Outlining, as highly touted a technique as it is, does not come natural to me. I need to write, so off I go, and let the words fall where they may... <br><br>I need to have at least a goal in mind, some scene to reach, if not the actual ending. Otherwise I feel as if I'm aimlessly stringing words, sentences, and scenes together. As long as I have some goal to go for, what happens in between or even when I achieve that goal matters little; ie, the endpoint can wind up in some other place or the story can morph into something else entirely. <br><br>While Don's notion that the character's words and actions will dictate the direction of a story or otherwise surprise you is a romantic one, really, isn't that just a function of a writer who is "merely" developing a character or set of characters on the fly as the story too takes shape? Nothing wrong with that, but give credit where credit is due. A character ain't nothing but a bunch of words that you, the writer, put together (unless it's from a story posted here). Of course, the romance of this thing we do has long been stripped away, so maybe I'm just being curmudgeonly. <br><br>Dan E.<br>PS--has any of you ever had a dream with one of your characters? I have not.

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Post July 25, 2005, 09:37:58 AM

Re: Billy Goes to Werkworth by Robert Starr

The techniques seem very much the same. THat leads me to wonder if the kinds of things you read wind up taking hold of your stories.<br> BTW I don't , or can't, outline, and do things pretty much the same way, except, something inanimate often becomes a focal point for me. <br> I've never dreamt of my characters and would be pretty upset if I did LOL. <br>BTW again: When I wrote my first novel, I had speech cards and outlines tacked to the walls and such. In the end, I ignored all of themand just ploughed through a first and then final draft, basically working on the fly.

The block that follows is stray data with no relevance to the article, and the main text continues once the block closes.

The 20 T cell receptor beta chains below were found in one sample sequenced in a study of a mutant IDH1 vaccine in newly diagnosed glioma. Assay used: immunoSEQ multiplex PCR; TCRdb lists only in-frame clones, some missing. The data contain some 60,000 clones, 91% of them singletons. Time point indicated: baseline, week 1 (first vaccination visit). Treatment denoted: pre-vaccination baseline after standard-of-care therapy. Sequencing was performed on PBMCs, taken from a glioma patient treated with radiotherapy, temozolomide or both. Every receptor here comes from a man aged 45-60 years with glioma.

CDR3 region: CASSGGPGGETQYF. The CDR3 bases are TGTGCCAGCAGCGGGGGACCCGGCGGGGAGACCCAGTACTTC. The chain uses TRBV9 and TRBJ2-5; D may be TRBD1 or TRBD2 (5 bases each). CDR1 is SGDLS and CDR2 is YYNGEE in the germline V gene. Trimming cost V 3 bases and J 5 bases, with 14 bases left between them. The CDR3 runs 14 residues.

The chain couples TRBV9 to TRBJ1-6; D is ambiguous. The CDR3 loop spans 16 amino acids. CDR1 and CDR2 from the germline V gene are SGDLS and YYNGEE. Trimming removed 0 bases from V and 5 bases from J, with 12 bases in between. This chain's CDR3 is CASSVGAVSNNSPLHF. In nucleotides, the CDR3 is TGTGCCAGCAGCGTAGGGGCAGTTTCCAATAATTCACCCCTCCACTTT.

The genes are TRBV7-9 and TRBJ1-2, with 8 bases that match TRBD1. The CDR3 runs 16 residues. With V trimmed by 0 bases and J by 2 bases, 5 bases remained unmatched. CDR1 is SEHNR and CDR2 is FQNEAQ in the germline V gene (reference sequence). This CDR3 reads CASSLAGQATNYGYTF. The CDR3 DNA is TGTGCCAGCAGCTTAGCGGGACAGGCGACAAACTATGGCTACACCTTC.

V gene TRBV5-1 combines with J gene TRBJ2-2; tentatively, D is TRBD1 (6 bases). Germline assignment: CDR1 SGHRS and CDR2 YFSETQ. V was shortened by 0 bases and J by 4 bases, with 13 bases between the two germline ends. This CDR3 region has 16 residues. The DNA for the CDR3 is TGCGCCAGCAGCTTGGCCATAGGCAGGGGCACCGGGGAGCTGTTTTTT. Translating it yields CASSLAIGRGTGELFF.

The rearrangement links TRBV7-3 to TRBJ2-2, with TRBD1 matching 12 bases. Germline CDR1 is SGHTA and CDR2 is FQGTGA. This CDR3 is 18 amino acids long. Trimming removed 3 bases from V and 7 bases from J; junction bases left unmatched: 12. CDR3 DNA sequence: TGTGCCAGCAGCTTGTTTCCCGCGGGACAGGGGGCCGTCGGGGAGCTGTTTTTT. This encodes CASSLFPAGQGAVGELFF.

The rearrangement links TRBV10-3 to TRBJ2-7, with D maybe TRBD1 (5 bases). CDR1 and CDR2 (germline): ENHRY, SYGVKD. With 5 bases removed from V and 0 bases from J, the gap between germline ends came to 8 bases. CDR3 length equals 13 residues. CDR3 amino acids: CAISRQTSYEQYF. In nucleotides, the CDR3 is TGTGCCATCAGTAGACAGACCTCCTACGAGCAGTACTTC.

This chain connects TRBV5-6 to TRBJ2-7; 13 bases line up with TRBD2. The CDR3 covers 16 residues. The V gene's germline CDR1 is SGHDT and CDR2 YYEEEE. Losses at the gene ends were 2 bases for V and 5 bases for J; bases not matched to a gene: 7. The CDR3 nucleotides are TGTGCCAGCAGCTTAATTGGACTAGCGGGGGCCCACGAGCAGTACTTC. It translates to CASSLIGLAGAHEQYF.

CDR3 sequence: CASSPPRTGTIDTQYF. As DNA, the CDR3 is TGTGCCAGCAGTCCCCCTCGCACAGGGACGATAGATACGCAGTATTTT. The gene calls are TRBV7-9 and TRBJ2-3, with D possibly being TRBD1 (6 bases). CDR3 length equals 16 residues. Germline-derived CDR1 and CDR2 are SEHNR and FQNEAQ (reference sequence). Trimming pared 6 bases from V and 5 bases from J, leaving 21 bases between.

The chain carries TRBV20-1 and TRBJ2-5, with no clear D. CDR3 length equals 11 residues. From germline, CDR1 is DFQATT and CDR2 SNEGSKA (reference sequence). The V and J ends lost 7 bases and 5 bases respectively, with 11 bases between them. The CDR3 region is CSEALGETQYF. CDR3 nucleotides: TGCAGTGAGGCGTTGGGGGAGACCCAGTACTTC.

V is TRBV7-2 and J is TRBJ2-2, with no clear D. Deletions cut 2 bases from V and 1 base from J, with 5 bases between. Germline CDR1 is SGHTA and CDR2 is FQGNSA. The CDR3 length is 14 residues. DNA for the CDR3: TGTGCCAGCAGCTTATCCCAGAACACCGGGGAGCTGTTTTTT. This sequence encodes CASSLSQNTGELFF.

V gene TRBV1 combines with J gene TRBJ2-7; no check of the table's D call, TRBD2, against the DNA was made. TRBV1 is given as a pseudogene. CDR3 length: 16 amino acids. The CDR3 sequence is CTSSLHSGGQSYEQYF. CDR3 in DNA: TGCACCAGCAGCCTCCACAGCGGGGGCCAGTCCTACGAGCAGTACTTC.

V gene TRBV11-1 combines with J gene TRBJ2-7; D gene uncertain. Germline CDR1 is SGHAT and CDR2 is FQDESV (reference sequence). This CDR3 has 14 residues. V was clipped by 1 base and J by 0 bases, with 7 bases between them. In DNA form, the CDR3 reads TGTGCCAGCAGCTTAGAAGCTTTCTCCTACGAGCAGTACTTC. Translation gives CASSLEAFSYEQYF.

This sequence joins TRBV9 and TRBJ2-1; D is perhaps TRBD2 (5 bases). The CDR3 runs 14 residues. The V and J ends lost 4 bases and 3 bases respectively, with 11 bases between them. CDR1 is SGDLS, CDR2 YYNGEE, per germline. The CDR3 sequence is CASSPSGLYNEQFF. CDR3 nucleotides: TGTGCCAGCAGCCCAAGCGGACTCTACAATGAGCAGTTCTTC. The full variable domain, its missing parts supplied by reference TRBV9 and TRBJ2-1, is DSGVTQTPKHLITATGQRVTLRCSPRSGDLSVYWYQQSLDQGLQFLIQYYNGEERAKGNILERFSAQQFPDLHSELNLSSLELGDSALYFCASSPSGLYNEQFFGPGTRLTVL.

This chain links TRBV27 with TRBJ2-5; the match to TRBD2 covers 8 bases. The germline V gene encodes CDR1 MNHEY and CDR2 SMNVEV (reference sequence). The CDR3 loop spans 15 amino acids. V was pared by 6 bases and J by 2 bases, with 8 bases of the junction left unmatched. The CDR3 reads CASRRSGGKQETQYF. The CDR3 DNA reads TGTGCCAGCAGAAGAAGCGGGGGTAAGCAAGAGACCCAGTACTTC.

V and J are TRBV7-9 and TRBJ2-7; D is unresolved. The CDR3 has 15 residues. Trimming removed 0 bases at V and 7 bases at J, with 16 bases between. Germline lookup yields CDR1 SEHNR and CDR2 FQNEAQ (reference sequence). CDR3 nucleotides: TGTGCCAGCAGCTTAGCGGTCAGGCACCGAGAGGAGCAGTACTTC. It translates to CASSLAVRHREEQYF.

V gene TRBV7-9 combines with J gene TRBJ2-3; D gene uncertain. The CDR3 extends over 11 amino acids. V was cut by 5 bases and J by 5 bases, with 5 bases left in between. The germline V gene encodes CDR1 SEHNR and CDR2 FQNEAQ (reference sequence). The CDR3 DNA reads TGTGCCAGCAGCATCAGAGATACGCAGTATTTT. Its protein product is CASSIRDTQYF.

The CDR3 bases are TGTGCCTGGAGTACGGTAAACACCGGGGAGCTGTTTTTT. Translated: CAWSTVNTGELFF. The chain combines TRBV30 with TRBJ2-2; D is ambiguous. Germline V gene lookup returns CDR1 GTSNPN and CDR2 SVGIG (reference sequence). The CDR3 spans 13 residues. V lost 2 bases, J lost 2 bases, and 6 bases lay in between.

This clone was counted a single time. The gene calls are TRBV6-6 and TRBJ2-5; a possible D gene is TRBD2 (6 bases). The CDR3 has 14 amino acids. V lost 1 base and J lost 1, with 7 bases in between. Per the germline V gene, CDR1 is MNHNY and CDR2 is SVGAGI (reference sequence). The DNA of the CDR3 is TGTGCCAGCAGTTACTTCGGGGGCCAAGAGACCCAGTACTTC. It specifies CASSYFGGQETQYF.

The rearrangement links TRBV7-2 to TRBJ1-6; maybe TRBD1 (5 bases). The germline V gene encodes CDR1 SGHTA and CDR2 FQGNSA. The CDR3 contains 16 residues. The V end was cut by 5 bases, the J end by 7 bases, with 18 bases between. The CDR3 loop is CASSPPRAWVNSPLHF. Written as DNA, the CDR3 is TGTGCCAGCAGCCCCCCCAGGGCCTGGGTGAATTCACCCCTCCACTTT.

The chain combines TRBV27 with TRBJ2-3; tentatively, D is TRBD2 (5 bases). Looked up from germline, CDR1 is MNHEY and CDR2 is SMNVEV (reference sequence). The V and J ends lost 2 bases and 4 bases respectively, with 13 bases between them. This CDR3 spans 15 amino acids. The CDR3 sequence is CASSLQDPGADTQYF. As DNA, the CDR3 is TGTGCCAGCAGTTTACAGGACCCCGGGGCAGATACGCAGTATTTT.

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Post July 25, 2005, 11:23:08 AM

Re: Billy Goes to Werkworth by Robert Starr

When I first started writing, I read a book that went into great detail about how to draw up an outline. I tried it and it didn't work. Now I just form a rough outline in my head.<br><br>As for stories and characters taking on a life of their own and surprising the writer, I think that's just your subconscious at work.<br><br>Never dreamed of any of my characters yet, and hope I don't. But if I wrote something like "I Dream of Jeanie," I wouldn't mind a dream of her at all! :-)
Last edited by dsullivan on July 25, 2005, 11:26:09 AM, edited 1 time in total.
A really good story can compensate for less-than-brilliant writing, but brilliant writing will not save a bad story.

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Post July 25, 2005, 11:36:22 AM

Re: Billy Goes to Werkworth by Robert Starr

Good idea! Think I'll start writing some stories with Sandra Bullock characters in swimwear! :o

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Post July 25, 2005, 09:38:24 PM

Re: Billy Goes to Werkworth by Robert Starr

***
Never heard of Whitby Psyc. I grew up (well, maybe) in London, Ontario, and we had our own Psychiatric Hospital. Dunno what the nickname for it was, or is ...

Robert M.
<br>***<br>Does 'Highbury Hilton' ring any bells?<br>Gord